Wind of change in Djibouti

Wind of change in Djibouti
News in brief

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Women waiting to vote outside a polling booth in Djibouti © AFP

Djibouti’s new legislature is making great efforts to become more representative of the country’s people. Elections in February changed the composition of the National Assembly with an intake of 60 per cent of new MPs. Women are better represented, making up 26 per cent of the intake, up from 11 per cent in the last legislature; the Assembly is also proactively reaching out to civil society and youth. 

In January 2018, the legislature amended its electoral law, requiring at least 25 per cent of parliamentary seats to be held by women. The amendment followed a self-assessment exercise on gender sensitivity carried out by the IPU and the National Assembly in December 2017.

The number of women selected for leadership positions has also increased: the Vice-President of the Assembly is a woman, and a third of the National Assembly’s committees are presided over by women, including an opposition MP. The Assembly’s gender caucus is also being strengthened. One way the Assembly is building capacity is through partnerships with other parliamentary gender caucuses. For example, in September, a delegation of Djibouti women MPs will meet caucuses from around the world at the upcoming International Congress of Parliamentary Women’s Caucuses in Dublin, Ireland.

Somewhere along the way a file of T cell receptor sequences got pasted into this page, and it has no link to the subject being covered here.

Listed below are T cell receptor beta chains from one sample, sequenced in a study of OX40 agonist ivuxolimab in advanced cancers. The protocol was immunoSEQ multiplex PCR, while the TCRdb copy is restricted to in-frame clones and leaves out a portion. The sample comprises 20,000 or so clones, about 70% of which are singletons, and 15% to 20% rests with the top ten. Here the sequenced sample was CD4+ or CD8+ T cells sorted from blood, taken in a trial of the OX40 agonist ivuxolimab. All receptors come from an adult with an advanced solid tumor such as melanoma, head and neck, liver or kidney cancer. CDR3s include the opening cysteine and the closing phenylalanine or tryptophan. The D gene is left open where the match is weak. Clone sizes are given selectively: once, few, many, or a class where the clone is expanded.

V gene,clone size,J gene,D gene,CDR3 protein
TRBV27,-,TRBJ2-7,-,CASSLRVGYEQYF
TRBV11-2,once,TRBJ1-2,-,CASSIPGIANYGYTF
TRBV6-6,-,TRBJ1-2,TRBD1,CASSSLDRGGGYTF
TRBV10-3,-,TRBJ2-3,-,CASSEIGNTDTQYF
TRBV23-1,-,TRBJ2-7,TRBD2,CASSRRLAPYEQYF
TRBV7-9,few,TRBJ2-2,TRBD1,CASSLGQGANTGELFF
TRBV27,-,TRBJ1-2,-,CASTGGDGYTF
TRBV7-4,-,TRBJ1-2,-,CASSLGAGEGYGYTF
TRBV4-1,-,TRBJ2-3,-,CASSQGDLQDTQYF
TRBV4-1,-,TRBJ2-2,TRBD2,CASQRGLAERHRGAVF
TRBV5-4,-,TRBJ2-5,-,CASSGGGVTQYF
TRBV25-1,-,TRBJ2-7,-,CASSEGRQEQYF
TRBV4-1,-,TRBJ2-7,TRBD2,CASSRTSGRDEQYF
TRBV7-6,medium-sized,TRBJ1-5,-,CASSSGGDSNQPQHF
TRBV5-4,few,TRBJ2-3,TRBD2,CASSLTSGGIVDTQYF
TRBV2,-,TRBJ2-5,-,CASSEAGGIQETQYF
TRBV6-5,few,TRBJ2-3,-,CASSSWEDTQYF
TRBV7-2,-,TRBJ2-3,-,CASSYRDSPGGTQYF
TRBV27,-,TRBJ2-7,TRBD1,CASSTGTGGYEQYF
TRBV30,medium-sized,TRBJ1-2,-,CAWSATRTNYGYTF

The Assembly is also reaching out to other sectors of society, for example, by engaging civil society in committee meetings. The Assembly hosted a meeting on the global goals on 30 June this year, on the first edition of the new International Day of Parliamentarism, inviting experts and representatives from civil society. The Assembly is also helping to involve more young people in politics by reactivating a Children’s Parliament.

The National Assembly is working on its first institutional strategic plan, a project spearheaded by the President of the Assembly and supported by the IPU.  Almost 40 per cent of the MPs on the steering group are women. The strategic plan will provide a framework for the institution’s development and facilitate cooperation with external partners. 

Djibouti has been a member of the IPU since 1981 with a brief interlude between 2006 and 2010. Its National Assembly consists of 65 elected members. More information about the National Assembly at this link http://www.presidence.dj/sousmenu.php?ID=32